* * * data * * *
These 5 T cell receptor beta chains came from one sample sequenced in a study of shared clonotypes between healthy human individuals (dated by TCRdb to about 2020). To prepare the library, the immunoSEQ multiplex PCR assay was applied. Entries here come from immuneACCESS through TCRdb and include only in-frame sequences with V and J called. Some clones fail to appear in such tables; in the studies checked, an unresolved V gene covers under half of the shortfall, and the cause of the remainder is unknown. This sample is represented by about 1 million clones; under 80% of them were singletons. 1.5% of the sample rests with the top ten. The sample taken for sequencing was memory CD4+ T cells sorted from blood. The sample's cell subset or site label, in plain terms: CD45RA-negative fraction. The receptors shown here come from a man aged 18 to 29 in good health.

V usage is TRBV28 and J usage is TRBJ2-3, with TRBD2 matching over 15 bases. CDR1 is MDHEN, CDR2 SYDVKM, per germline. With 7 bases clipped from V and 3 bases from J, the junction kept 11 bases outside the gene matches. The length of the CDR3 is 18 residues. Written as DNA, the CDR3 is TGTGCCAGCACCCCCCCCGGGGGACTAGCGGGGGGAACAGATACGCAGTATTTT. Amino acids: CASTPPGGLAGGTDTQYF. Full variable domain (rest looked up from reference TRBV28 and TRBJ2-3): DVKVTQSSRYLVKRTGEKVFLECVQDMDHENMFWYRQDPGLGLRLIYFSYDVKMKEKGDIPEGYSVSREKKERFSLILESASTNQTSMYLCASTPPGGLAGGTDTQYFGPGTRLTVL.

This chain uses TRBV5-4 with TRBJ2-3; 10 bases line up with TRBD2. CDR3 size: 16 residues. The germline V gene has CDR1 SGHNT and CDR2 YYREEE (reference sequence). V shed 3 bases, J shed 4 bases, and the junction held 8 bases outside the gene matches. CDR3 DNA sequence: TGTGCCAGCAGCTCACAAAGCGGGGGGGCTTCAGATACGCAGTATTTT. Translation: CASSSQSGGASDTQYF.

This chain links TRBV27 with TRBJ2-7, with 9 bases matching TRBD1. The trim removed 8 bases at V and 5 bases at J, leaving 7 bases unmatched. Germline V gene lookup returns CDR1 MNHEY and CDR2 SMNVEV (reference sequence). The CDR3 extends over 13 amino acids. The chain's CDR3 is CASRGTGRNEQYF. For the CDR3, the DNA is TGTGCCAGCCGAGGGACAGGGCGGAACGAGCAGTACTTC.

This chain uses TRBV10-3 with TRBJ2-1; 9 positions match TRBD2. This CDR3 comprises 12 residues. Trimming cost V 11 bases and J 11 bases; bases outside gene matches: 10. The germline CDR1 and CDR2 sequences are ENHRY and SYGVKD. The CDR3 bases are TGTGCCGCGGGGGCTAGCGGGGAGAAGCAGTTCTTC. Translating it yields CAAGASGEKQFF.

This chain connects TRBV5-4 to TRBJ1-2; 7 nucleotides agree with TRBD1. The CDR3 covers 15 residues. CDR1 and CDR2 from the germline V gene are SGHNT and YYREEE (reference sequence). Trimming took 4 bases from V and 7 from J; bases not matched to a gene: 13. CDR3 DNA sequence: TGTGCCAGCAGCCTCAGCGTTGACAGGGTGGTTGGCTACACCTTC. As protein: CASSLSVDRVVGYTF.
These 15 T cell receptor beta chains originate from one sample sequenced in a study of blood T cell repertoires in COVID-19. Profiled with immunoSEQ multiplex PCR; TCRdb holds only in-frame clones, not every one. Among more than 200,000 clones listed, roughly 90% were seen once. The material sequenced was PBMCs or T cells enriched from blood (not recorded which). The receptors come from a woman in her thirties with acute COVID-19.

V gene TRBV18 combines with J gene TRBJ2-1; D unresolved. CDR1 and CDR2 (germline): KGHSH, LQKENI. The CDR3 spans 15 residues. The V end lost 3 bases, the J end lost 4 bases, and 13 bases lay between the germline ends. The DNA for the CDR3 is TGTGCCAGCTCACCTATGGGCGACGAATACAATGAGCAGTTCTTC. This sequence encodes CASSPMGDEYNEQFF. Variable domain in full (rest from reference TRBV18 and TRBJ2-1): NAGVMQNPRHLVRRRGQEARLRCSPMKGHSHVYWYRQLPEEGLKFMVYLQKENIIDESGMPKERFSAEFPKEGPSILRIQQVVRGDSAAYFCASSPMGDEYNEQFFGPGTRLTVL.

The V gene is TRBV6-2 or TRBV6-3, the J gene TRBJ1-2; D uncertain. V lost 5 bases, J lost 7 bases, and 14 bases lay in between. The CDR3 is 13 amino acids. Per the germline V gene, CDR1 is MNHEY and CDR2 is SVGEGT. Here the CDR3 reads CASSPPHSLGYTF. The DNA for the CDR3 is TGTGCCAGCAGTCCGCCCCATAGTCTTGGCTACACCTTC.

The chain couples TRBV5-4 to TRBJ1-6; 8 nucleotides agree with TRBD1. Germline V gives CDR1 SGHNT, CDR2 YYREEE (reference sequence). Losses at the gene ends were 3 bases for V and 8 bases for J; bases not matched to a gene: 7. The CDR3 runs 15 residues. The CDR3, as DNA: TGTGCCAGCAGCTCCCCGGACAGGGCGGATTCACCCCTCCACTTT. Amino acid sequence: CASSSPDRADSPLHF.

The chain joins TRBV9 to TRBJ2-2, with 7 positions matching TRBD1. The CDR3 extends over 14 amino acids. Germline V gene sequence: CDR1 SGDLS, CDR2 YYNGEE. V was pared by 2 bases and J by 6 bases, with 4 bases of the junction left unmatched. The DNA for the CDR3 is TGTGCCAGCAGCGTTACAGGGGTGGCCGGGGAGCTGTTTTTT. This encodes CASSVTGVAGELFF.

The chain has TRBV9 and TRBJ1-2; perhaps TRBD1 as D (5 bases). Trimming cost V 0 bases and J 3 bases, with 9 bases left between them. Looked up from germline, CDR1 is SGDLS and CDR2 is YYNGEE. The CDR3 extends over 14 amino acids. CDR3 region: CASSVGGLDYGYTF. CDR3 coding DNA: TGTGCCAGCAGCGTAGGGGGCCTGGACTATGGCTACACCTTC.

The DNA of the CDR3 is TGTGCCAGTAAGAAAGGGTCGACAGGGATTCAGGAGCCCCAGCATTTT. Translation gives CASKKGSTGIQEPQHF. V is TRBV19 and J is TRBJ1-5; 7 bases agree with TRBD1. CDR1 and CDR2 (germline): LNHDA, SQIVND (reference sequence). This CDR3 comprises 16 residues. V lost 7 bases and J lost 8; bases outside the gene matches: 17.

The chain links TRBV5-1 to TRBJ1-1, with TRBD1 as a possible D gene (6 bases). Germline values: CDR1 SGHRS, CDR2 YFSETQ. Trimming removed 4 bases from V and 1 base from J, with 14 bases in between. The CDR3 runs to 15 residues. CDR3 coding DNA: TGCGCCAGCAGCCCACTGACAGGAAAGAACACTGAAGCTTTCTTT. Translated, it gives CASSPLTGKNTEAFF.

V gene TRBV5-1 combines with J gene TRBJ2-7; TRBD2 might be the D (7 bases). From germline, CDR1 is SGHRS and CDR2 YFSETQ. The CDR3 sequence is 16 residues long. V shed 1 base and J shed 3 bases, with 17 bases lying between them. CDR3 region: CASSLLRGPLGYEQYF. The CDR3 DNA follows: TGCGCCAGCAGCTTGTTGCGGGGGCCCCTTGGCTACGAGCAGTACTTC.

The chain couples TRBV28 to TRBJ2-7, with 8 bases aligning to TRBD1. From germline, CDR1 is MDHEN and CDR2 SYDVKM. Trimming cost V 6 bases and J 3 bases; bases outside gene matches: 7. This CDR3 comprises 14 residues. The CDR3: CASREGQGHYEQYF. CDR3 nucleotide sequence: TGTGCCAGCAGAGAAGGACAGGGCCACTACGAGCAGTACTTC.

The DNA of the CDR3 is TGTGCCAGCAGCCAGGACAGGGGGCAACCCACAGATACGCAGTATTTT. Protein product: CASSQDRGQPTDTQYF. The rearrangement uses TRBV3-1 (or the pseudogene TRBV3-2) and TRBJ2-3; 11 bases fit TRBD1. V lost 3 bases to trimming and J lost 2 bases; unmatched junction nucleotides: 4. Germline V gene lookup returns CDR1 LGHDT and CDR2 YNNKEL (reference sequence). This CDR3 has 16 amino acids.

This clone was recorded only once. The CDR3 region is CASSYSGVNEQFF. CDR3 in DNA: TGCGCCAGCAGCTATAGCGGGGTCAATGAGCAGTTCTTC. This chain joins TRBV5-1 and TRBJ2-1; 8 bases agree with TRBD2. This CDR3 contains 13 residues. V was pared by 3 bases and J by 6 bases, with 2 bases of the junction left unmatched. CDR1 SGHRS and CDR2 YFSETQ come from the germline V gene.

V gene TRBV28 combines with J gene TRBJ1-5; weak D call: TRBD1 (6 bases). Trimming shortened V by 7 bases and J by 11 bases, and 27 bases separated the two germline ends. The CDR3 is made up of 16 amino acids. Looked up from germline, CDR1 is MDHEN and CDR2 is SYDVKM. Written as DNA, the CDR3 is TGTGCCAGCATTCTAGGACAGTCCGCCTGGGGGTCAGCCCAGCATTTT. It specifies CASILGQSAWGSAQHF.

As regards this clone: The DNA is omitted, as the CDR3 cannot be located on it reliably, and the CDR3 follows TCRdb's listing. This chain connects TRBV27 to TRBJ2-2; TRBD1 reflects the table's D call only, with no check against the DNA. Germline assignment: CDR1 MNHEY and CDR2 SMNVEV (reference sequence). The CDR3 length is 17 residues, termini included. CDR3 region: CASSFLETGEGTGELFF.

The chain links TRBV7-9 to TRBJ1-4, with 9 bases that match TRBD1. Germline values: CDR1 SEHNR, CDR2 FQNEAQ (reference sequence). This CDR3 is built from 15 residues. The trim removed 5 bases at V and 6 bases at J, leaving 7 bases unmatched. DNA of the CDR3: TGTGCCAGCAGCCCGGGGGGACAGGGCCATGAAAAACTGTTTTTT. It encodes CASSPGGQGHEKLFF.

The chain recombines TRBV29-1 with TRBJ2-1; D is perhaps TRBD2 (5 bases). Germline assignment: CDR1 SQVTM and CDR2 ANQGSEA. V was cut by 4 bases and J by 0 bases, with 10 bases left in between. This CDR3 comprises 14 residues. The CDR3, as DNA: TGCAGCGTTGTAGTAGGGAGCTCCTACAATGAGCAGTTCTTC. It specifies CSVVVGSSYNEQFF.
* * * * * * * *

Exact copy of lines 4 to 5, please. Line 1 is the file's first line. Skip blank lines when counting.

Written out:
This chain links TRBV27 with TRBJ2-7, with 9 bases matching TRBD1. The trim removed 8 bases at V and 5 bases at J, leaving 7 bases unmatched. Germline V gene lookup returns CDR1 MNHEY and CDR2 SMNVEV (reference sequence). The CDR3 extends over 13 amino acids. The chain's CDR3 is CASRGTGRNEQYF. For the CDR3, the DNA is TGTGCCAGCCGAGGGACAGGGCGGAACGAGCAGTACTTC.

This chain uses TRBV10-3 with TRBJ2-1; 9 positions match TRBD2. This CDR3 comprises 12 residues. Trimming cost V 11 bases and J 11 bases; bases outside gene matches: 10. The germline CDR1 and CDR2 sequences are ENHRY and SYGVKD. The CDR3 bases are TGTGCCGCGGGGGCTAGCGGGGAGAAGCAGTTCTTC. Translating it yields CAAGASGEKQFF.